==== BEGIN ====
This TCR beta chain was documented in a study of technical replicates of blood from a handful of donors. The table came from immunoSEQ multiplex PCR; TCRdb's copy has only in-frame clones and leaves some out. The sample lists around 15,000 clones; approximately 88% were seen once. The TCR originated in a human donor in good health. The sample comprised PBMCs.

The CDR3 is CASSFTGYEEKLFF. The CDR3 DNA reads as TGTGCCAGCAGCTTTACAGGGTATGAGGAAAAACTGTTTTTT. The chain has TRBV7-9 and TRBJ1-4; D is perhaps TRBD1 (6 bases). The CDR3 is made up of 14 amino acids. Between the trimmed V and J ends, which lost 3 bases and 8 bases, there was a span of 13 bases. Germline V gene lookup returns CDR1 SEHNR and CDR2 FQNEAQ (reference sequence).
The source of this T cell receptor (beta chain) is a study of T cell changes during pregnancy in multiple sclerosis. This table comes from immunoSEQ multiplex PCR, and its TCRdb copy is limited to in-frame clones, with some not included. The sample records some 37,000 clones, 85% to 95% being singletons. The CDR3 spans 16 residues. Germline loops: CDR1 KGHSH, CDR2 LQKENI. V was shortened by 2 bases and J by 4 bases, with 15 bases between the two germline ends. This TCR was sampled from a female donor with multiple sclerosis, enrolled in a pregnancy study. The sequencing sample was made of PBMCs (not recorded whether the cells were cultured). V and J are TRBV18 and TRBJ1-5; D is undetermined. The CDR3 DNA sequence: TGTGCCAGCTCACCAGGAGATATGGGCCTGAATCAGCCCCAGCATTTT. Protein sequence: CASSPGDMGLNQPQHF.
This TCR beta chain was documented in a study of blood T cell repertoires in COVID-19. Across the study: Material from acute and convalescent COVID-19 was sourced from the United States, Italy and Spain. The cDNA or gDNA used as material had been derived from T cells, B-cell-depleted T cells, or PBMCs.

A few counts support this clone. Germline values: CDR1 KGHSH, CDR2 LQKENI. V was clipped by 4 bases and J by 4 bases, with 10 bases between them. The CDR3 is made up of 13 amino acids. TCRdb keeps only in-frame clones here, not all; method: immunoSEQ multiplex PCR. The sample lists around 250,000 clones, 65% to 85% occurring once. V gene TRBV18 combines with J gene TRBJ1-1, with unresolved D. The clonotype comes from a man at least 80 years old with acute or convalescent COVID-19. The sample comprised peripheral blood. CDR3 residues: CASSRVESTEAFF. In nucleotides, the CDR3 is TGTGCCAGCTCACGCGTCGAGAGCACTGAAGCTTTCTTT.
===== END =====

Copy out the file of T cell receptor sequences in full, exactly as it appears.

This TCR beta chain was documented in a study of technical replicates of blood from a handful of donors. The table came from immunoSEQ multiplex PCR; TCRdb's copy has only in-frame clones and leaves some out. The sample lists around 15,000 clones; approximately 88% were seen once. The TCR originated in a human donor in good health. The sample comprised PBMCs.

The CDR3 is CASSFTGYEEKLFF. The CDR3 DNA reads as TGTGCCAGCAGCTTTACAGGGTATGAGGAAAAACTGTTTTTT. The chain has TRBV7-9 and TRBJ1-4; D is perhaps TRBD1 (6 bases). The CDR3 is made up of 14 amino acids. Between the trimmed V and J ends, which lost 3 bases and 8 bases, there was a span of 13 bases. Germline V gene lookup returns CDR1 SEHNR and CDR2 FQNEAQ (reference sequence).
The source of this T cell receptor (beta chain) is a study of T cell changes during pregnancy in multiple sclerosis. This table comes from immunoSEQ multiplex PCR, and its TCRdb copy is limited to in-frame clones, with some not included. The sample records some 37,000 clones, 85% to 95% being singletons. The CDR3 spans 16 residues. Germline loops: CDR1 KGHSH, CDR2 LQKENI. V was shortened by 2 bases and J by 4 bases, with 15 bases between the two germline ends. This TCR was sampled from a female donor with multiple sclerosis, enrolled in a pregnancy study. The sequencing sample was made of PBMCs (not recorded whether the cells were cultured). V and J are TRBV18 and TRBJ1-5; D is undetermined. The CDR3 DNA sequence: TGTGCCAGCTCACCAGGAGATATGGGCCTGAATCAGCCCCAGCATTTT. Protein sequence: CASSPGDMGLNQPQHF.
This TCR beta chain was documented in a study of blood T cell repertoires in COVID-19. Across the study: Material from acute and convalescent COVID-19 was sourced from the United States, Italy and Spain. The cDNA or gDNA used as material had been derived from T cells, B-cell-depleted T cells, or PBMCs.

A few counts support this clone. Germline values: CDR1 KGHSH, CDR2 LQKENI. V was clipped by 4 bases and J by 4 bases, with 10 bases between them. The CDR3 is made up of 13 amino acids. TCRdb keeps only in-frame clones here, not all; method: immunoSEQ multiplex PCR. The sample lists around 250,000 clones, 65% to 85% occurring once. V gene TRBV18 combines with J gene TRBJ1-1, with unresolved D. The clonotype comes from a man at least 80 years old with acute or convalescent COVID-19. The sample comprised peripheral blood. CDR3 residues: CASSRVESTEAFF. In nucleotides, the CDR3 is TGTGCCAGCTCACGCGTCGAGAGCACTGAAGCTTTCTTT.